Italy: 80,000 Students Rise Up Against Standardized Fascist Education for “Job Market”



“Don’t cut off our future!” “Your good school is not our future!” “We are against your school for class society!” “The school should promote cooperation, not competition”. “Education is good only as long as it teaches.” “Against fascist and religious indoctrination”. These messages carried by high school pupils and students occupied public spaces in cities all over Italy: youngsters are adamantly opposed to the education and job act reform which the Renzi government tries to impose. 80,000 participated in protests all over Italy. in Rome alone 10,000 students marched against the government.




Against school for class society


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They accuse the government that their intention is to destroy public free education, and to turn schools into factories for the job market; while at the same time denying poor access to education. In some cities protests included demands for free public housing and in support of the right to a house for everybody. Students said they mobilized to save their right to study free of charge, and to enjoy studying without being threatened by artificial insecurity, which the government plans to impose on them. They protested in Rome, Milan, Padova, Bologna and other cities, to smash the job act and school reform.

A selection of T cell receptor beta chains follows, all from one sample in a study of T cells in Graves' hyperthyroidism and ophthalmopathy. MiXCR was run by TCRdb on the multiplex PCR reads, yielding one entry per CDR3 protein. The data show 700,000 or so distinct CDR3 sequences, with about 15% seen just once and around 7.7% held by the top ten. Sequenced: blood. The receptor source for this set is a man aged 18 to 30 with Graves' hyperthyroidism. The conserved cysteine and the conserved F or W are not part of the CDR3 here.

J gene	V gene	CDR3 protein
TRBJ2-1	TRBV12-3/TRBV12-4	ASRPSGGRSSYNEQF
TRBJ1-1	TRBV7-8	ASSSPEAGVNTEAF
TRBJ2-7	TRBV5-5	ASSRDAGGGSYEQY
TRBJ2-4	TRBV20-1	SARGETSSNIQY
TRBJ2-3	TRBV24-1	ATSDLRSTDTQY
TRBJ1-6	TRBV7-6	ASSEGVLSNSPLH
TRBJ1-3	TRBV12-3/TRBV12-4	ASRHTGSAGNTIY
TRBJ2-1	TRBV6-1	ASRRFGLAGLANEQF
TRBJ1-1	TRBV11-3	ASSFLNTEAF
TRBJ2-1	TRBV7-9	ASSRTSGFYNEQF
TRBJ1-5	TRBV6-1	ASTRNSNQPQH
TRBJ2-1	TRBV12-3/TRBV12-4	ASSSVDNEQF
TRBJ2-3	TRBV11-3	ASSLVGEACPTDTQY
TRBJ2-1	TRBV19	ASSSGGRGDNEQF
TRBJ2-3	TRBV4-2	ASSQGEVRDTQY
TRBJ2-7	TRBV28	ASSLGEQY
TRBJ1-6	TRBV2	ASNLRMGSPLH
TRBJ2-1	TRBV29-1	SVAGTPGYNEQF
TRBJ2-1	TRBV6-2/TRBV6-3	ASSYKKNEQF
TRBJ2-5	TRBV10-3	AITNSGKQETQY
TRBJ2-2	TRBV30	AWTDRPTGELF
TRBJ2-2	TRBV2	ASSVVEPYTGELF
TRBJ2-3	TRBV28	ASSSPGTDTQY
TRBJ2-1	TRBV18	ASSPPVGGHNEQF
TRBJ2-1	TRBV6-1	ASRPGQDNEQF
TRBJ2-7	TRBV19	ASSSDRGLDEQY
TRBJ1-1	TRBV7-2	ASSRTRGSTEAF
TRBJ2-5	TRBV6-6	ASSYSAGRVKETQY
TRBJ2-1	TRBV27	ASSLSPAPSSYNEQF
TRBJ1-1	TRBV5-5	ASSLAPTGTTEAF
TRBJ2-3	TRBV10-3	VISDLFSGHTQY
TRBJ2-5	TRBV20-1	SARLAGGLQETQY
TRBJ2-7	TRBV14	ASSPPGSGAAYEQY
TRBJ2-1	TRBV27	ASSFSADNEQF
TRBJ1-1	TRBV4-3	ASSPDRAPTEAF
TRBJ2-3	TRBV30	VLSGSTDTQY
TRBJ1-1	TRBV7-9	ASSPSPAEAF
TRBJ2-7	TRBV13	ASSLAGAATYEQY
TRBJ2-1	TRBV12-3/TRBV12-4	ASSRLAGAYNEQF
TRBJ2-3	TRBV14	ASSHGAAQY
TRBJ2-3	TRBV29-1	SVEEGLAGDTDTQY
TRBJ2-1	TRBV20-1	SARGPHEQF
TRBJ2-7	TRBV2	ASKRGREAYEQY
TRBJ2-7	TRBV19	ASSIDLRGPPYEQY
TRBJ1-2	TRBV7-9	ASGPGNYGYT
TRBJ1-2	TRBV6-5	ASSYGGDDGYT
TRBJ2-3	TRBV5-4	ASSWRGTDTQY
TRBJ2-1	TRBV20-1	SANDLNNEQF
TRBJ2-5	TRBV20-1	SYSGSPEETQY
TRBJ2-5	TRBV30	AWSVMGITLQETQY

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Self-organised students explained why they would not accept governments’ job act and education reform. Following are excerpts from an analyse they put together: